Andy Helps You Read offers focused reading help for kids with ADHD, dyslexia, and special needs. While not as flashy as many early reading programs, the app does a solid job of helping kids learn how to read. The 20 lessons combine word recognition, letter formation, and reading practice opportunities to give kids a strong background in many of the fundamentals required to help them learn to read.
- 20 reading lessons
- Word practice
- Flashing practice
- Reading practice
- Developed by teachers
When kids first open the app, they’re prompted to tap on “Andy’s Helpers,” to get started. This short video tutorial features kids explaining how to use the app and offering their takeaway. It’s a solid way to introduce kids to the different components of the app. Parents are directed to the “Parent’s Place” where the creators of the app outline the overall structure of the app. This helps parents understand how the app is designed and how the design helps kids learn to read. It’s easy for kids to access the lessons. When they do, they’ll see three different activities: Word Practice, Flash Practice, and Reading Practice. The Reading Practice features narrated texts, but the narration could be improved by using an actual human voice rather than a computer. Each activity is also accompanied by calming piano music which kids can easily turn off.
The creators of the app have put a lot of thought into the app and they take the time to explain their thought process to parents. Kids can go through the 20 lessons in any order, but it is best to complete them in order. In the Word Practice section, kids see a common word, and then tap on it to hear it. The Flash practice section shows kids different lines and letters to help add a visual component to reading. In the Reading Practice section, kids read along with a short text, and then answer some fill in the blank questions at the end. All of the activities move at a good speed for beginning readers and are designed to help kids feel successful from the beginning. The only real downside to the app is that the narrator for the reading passages is just a computerized voice, so a lot of the inflections and emotion that could help kids understand unfamiliar words is absent from the narration. This leads to a few awkward sentences.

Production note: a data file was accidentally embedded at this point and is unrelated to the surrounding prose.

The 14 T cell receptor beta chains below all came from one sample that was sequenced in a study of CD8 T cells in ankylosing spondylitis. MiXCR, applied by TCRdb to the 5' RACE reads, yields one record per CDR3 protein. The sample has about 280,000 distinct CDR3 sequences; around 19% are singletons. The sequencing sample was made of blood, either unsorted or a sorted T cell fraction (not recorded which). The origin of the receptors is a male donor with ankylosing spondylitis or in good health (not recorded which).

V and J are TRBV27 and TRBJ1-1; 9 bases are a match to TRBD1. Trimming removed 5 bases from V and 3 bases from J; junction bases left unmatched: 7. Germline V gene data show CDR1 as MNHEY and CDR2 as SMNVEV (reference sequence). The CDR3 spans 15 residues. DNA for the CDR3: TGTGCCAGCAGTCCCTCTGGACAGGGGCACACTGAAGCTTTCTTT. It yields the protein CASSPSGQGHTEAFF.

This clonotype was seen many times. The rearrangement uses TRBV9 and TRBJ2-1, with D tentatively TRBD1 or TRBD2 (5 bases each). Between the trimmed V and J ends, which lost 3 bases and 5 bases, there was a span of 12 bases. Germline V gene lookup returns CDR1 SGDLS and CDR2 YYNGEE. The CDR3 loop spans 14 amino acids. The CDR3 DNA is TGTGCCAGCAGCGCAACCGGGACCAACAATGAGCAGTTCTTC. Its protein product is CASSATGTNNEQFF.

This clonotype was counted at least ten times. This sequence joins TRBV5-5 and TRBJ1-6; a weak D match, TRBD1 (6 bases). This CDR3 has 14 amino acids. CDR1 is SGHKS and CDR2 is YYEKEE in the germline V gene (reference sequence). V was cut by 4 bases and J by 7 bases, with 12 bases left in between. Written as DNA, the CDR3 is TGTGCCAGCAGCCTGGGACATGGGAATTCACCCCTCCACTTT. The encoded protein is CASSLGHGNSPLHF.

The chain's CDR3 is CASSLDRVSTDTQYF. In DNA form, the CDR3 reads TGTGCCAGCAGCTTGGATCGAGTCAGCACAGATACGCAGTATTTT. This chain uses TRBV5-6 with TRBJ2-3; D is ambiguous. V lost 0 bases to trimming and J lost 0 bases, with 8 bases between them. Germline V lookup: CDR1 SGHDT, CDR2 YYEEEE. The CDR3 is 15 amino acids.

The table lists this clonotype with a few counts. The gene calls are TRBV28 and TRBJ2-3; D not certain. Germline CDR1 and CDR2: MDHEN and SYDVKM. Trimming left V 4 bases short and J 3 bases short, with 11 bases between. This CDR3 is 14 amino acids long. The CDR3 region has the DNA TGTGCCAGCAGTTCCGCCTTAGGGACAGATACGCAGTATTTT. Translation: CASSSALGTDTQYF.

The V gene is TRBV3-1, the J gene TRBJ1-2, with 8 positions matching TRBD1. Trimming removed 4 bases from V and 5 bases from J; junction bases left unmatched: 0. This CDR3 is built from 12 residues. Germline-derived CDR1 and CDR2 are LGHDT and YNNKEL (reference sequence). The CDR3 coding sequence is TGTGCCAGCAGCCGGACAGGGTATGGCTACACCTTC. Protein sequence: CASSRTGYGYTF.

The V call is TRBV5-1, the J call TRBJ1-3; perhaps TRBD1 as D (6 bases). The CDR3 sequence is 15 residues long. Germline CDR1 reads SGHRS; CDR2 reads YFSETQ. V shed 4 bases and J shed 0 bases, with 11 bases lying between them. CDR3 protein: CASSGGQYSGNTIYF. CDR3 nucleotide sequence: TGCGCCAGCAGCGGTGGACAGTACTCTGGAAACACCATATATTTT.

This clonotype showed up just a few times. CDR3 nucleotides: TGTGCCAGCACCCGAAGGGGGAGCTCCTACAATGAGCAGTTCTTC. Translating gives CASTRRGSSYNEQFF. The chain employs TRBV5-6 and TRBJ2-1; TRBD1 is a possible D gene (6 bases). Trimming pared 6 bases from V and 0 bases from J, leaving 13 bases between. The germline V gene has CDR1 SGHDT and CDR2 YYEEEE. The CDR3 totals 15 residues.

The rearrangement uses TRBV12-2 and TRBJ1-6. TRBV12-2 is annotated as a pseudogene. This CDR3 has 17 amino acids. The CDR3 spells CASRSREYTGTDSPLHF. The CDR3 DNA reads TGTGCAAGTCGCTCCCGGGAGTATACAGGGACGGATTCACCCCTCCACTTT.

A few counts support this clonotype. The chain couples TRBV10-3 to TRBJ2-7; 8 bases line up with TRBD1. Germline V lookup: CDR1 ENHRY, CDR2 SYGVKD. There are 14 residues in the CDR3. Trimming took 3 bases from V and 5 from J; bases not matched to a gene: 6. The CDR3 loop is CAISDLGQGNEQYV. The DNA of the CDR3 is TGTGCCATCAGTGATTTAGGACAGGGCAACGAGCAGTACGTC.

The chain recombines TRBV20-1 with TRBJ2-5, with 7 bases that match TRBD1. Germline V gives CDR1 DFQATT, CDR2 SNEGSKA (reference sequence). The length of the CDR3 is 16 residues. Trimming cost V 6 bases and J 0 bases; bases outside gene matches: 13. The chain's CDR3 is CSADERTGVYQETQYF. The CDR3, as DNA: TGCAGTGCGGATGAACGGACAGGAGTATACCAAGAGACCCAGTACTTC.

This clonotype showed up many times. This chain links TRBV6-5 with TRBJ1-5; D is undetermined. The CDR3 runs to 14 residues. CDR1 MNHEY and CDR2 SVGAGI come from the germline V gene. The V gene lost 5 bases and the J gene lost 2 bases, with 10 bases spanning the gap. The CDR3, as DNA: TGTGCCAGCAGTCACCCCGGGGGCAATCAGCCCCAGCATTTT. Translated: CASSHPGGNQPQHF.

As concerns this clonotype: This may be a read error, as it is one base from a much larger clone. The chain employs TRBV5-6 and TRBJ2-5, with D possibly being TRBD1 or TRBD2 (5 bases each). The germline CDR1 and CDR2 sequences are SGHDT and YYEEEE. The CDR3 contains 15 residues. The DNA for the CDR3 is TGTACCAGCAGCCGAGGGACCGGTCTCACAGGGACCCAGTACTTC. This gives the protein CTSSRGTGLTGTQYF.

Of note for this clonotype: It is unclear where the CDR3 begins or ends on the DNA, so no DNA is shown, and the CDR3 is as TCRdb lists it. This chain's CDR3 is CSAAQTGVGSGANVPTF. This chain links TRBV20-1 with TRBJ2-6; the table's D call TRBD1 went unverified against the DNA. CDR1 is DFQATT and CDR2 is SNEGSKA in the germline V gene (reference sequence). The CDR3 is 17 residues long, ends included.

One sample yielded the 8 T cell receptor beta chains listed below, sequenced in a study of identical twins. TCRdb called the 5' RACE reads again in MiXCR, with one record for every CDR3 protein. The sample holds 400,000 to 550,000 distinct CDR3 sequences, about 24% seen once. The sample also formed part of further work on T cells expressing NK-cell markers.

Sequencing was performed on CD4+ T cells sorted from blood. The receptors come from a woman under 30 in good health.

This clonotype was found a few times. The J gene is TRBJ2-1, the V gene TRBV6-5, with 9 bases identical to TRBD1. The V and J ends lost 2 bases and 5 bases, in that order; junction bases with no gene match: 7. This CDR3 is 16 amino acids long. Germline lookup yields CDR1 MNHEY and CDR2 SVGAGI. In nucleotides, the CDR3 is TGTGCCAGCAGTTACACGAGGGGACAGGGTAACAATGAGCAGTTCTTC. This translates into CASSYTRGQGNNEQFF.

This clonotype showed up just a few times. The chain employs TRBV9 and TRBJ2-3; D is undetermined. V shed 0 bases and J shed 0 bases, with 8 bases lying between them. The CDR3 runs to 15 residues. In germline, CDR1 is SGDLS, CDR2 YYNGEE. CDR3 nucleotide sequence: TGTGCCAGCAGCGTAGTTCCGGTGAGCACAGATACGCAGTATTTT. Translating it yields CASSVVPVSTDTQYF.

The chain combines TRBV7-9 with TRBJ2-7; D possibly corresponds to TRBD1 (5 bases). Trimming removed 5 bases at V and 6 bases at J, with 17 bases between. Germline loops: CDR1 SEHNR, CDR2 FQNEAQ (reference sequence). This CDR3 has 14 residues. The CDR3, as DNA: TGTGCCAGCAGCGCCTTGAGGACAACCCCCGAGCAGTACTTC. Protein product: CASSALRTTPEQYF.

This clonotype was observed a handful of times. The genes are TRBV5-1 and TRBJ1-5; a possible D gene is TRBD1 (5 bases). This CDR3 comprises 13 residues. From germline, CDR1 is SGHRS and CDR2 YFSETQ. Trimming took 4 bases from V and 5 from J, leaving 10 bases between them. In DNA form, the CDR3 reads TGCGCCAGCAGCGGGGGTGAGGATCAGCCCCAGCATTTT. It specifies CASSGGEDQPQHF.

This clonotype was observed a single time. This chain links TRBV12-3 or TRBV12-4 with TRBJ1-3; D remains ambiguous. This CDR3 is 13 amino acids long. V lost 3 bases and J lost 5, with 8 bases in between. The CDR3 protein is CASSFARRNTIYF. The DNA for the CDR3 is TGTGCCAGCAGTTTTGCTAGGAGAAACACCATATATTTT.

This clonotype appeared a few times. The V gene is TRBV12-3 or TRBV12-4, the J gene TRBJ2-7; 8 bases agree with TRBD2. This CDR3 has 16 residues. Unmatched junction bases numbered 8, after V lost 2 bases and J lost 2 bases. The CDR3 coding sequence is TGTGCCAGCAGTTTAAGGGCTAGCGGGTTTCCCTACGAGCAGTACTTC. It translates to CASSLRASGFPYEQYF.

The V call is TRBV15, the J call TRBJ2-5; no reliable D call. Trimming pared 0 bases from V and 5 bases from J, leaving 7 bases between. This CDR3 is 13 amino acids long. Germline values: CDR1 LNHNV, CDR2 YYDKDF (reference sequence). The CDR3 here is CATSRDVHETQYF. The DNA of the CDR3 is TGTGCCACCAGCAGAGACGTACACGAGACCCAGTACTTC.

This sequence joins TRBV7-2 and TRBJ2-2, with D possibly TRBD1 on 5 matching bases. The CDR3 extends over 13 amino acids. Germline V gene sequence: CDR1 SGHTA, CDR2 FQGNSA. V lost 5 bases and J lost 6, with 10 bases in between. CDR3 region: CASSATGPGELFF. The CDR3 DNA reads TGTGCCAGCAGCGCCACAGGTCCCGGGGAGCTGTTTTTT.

Parents are encouraged to provide much of the entertainment factor by rewarding kids with stickers for completing lessons and printing out a certificate once kids have completed all 20 lessons. However, the app does have some entertaining components of its own such as animated icons, different speeds of flashing practice, and interesting reading passages. Andy, an airplane, also flies around at different points in the app.
This app is priced higher than many reading apps, but the price isn’t entirely unjustified. Contained within the app are quality reading passages and lessons that prove to be highly beneficial to kids. While developers could add value by changing the narration, parents and teachers of struggling readers will likely find that the app comes with a lot of value, particularly if they can snag it at a lower price during a promotion.
All of the content in the app is child friendly. Kids can access the Parent’s Place and hear how the app is designed to help them, but they likely won’t sit through the entire video. The app also offers a short video tutorial that features actual kids to help motivate them to use and enjoy the app.
- NO external links
- NO social media
- NO 3rd party ads
- NO in-app purchase